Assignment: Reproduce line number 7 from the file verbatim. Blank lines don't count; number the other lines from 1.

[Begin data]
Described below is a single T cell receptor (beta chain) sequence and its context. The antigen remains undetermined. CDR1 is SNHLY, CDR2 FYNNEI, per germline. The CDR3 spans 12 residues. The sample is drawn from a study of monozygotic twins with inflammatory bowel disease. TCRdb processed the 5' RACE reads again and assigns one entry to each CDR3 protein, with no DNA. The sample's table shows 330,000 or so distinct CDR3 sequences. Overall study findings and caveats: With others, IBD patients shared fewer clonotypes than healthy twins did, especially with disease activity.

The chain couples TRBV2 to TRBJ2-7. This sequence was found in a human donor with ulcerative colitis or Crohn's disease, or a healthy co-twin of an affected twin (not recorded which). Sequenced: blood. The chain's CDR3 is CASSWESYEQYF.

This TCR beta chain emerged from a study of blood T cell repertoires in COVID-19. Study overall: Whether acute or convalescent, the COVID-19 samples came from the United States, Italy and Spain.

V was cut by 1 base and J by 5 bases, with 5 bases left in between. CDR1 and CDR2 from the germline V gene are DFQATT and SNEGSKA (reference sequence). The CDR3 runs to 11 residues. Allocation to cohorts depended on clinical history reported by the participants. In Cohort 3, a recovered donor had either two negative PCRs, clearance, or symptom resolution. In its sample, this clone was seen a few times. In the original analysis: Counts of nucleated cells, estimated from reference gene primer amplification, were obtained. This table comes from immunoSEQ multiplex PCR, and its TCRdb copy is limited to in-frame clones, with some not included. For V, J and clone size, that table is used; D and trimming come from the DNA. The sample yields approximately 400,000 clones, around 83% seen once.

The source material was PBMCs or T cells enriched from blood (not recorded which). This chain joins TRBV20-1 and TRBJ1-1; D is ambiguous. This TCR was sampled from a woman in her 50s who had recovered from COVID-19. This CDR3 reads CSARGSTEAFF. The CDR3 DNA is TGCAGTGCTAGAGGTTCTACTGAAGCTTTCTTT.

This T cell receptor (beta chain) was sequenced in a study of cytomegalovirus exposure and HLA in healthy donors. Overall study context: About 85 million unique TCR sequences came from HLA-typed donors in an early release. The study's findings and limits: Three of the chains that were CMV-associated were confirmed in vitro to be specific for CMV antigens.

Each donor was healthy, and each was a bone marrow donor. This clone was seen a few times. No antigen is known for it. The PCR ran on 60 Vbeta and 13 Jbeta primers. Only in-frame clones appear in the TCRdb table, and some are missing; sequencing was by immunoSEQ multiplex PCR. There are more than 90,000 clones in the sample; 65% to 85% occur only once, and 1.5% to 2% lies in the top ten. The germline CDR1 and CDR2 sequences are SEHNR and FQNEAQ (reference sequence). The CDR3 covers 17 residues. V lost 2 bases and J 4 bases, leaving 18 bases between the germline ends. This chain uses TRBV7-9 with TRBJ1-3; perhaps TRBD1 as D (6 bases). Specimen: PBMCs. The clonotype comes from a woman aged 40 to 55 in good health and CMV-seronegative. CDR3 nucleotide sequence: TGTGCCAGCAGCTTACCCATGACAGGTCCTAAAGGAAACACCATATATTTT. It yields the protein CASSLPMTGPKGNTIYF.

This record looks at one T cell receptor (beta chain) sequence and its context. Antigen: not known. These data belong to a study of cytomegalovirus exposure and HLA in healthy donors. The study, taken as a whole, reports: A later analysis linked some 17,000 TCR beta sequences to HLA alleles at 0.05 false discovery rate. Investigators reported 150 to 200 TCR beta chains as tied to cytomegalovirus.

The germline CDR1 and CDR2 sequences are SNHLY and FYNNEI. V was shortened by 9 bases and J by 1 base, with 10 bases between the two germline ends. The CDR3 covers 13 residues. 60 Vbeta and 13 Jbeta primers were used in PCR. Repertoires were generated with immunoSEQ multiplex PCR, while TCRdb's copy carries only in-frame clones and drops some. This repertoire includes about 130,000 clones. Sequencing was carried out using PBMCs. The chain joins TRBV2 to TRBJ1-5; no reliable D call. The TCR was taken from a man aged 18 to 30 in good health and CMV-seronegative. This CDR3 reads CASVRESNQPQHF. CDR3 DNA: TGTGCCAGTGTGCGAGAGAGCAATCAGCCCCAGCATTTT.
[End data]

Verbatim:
Each donor was healthy, and each was a bone marrow donor. This clone was seen a few times. No antigen is known for it. The PCR ran on 60 Vbeta and 13 Jbeta primers. Only in-frame clones appear in the TCRdb table, and some are missing; sequencing was by immunoSEQ multiplex PCR. There are more than 90,000 clones in the sample; 65% to 85% occur only once, and 1.5% to 2% lies in the top ten. The germline CDR1 and CDR2 sequences are SEHNR and FQNEAQ (reference sequence). The CDR3 covers 17 residues. V lost 2 bases and J 4 bases, leaving 18 bases between the germline ends. This chain uses TRBV7-9 with TRBJ1-3; perhaps TRBD1 as D (6 bases). Specimen: PBMCs. The clonotype comes from a woman aged 40 to 55 in good health and CMV-seronegative. CDR3 nucleotide sequence: TGTGCCAGCAGCTTACCCATGACAGGTCCTAAAGGAAACACCATATATTTT. It yields the protein CASSLPMTGPKGNTIYF.